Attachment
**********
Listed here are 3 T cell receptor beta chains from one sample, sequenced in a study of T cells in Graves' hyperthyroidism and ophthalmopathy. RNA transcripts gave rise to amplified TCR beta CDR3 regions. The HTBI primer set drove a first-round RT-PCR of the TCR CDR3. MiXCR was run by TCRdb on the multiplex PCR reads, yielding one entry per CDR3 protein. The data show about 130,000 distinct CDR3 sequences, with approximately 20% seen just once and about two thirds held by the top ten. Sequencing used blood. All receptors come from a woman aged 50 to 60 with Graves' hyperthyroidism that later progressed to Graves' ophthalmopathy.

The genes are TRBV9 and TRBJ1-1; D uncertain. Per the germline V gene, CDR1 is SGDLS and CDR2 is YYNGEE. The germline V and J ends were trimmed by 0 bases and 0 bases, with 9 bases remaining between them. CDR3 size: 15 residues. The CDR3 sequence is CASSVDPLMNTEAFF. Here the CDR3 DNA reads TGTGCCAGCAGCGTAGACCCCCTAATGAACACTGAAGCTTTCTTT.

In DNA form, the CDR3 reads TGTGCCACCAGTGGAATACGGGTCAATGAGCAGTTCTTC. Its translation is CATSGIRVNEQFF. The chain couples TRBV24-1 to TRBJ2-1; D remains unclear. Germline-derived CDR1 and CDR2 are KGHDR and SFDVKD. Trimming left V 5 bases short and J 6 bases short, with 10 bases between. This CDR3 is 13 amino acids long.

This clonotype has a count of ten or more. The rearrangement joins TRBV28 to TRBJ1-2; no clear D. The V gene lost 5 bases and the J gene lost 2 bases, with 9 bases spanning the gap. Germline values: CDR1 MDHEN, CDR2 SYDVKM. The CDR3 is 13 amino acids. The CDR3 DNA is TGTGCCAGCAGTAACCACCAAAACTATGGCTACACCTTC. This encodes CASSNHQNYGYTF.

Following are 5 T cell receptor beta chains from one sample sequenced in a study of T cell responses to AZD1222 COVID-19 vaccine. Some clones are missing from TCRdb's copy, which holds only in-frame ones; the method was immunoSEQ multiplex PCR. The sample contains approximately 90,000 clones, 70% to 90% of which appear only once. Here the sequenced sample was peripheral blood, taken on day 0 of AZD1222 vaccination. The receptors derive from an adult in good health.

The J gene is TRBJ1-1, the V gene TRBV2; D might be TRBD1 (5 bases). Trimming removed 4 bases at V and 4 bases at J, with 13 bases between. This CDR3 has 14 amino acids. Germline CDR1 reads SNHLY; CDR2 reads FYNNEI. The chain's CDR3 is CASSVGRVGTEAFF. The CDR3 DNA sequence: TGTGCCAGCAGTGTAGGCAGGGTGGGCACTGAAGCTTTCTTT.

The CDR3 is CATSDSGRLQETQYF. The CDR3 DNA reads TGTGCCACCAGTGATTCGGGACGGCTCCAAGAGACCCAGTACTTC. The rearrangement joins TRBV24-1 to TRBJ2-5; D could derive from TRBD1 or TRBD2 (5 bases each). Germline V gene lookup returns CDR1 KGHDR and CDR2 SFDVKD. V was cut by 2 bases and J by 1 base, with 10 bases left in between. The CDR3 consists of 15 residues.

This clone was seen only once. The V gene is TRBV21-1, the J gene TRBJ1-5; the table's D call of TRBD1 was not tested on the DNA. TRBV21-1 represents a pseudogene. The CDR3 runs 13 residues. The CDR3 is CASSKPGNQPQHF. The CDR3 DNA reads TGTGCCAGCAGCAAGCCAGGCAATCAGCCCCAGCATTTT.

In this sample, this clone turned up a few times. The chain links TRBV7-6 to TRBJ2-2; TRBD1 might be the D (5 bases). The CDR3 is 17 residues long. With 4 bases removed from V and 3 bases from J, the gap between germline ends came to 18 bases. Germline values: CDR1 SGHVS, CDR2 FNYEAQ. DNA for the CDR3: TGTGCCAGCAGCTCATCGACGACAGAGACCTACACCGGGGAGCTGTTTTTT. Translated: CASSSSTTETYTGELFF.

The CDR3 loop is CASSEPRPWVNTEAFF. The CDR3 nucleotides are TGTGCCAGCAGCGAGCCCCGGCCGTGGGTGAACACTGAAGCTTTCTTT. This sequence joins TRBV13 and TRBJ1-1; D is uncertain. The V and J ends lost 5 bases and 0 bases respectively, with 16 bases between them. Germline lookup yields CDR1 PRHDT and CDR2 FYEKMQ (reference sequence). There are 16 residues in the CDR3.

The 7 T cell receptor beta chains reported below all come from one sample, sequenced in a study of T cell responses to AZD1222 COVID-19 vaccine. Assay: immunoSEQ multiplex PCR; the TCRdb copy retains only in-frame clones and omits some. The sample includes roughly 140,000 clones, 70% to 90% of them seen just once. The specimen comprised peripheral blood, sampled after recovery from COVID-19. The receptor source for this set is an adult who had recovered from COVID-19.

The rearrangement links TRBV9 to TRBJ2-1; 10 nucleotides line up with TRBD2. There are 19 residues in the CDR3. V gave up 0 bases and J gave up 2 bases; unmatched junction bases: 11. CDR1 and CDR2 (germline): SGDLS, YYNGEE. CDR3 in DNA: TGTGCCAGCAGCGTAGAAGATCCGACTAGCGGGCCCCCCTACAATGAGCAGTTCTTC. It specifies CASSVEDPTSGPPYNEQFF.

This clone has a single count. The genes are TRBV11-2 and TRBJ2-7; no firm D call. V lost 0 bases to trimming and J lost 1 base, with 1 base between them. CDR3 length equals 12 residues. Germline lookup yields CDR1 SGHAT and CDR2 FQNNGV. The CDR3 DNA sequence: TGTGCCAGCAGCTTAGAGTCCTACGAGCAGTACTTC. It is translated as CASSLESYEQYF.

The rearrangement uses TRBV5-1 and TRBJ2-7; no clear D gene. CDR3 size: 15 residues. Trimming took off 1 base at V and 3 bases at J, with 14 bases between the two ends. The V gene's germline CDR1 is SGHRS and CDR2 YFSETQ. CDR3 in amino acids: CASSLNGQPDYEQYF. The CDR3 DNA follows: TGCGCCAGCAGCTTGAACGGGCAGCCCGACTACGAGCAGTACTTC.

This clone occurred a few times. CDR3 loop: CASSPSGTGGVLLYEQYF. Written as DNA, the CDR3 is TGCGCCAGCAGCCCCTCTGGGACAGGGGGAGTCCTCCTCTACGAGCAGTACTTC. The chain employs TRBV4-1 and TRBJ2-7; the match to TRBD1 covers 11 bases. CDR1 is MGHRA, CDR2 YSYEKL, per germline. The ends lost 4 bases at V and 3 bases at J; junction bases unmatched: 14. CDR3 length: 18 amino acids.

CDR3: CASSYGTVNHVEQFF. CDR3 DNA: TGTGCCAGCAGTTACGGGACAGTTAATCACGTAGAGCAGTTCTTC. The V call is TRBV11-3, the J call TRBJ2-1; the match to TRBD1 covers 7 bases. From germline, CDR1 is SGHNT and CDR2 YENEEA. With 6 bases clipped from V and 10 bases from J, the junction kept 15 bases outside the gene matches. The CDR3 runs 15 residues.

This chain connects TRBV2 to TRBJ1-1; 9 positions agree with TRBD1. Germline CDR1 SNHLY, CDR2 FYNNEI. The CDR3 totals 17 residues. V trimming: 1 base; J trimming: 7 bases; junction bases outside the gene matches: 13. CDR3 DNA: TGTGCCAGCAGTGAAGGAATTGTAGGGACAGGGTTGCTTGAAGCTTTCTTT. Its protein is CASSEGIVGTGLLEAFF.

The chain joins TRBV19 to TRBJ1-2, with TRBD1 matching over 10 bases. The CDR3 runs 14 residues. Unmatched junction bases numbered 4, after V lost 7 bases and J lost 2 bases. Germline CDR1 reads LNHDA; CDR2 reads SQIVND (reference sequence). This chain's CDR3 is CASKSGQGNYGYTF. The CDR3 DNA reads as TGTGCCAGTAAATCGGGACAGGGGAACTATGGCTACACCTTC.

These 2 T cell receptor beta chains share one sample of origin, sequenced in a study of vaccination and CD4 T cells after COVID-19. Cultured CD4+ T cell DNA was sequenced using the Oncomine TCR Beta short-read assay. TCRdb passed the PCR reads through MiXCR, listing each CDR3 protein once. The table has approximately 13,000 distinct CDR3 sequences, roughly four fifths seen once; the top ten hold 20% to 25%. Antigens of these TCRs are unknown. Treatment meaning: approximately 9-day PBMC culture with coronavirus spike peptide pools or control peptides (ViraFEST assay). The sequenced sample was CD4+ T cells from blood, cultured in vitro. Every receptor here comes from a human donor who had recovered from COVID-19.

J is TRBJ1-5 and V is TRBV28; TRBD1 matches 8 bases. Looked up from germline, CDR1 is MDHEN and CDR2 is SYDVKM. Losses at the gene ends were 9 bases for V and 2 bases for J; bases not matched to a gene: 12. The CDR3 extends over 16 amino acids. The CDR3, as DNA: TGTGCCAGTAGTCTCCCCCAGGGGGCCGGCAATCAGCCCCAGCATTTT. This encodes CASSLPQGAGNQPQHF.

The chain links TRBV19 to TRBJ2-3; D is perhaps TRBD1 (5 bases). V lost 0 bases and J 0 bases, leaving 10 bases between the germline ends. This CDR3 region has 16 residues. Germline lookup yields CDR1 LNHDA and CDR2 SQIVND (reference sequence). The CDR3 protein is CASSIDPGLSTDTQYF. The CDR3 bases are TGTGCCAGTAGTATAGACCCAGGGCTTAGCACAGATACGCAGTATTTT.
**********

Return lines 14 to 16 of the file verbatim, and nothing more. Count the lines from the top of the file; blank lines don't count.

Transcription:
The rearrangement uses TRBV5-1 and TRBJ2-7; no clear D gene. CDR3 size: 15 residues. Trimming took off 1 base at V and 3 bases at J, with 14 bases between the two ends. The V gene's germline CDR1 is SGHRS and CDR2 YFSETQ. CDR3 in amino acids: CASSLNGQPDYEQYF. The CDR3 DNA follows: TGCGCCAGCAGCTTGAACGGGCAGCCCGACTACGAGCAGTACTTC.

This clone occurred a few times. CDR3 loop: CASSPSGTGGVLLYEQYF. Written as DNA, the CDR3 is TGCGCCAGCAGCCCCTCTGGGACAGGGGGAGTCCTCCTCTACGAGCAGTACTTC. The chain employs TRBV4-1 and TRBJ2-7; the match to TRBD1 covers 11 bases. CDR1 is MGHRA, CDR2 YSYEKL, per germline. The ends lost 4 bases at V and 3 bases at J; junction bases unmatched: 14. CDR3 length: 18 amino acids.

CDR3: CASSYGTVNHVEQFF. CDR3 DNA: TGTGCCAGCAGTTACGGGACAGTTAATCACGTAGAGCAGTTCTTC. The V call is TRBV11-3, the J call TRBJ2-1; the match to TRBD1 covers 7 bases. From germline, CDR1 is SGHNT and CDR2 YENEEA. With 6 bases clipped from V and 10 bases from J, the junction kept 15 bases outside the gene matches. The CDR3 runs 15 residues.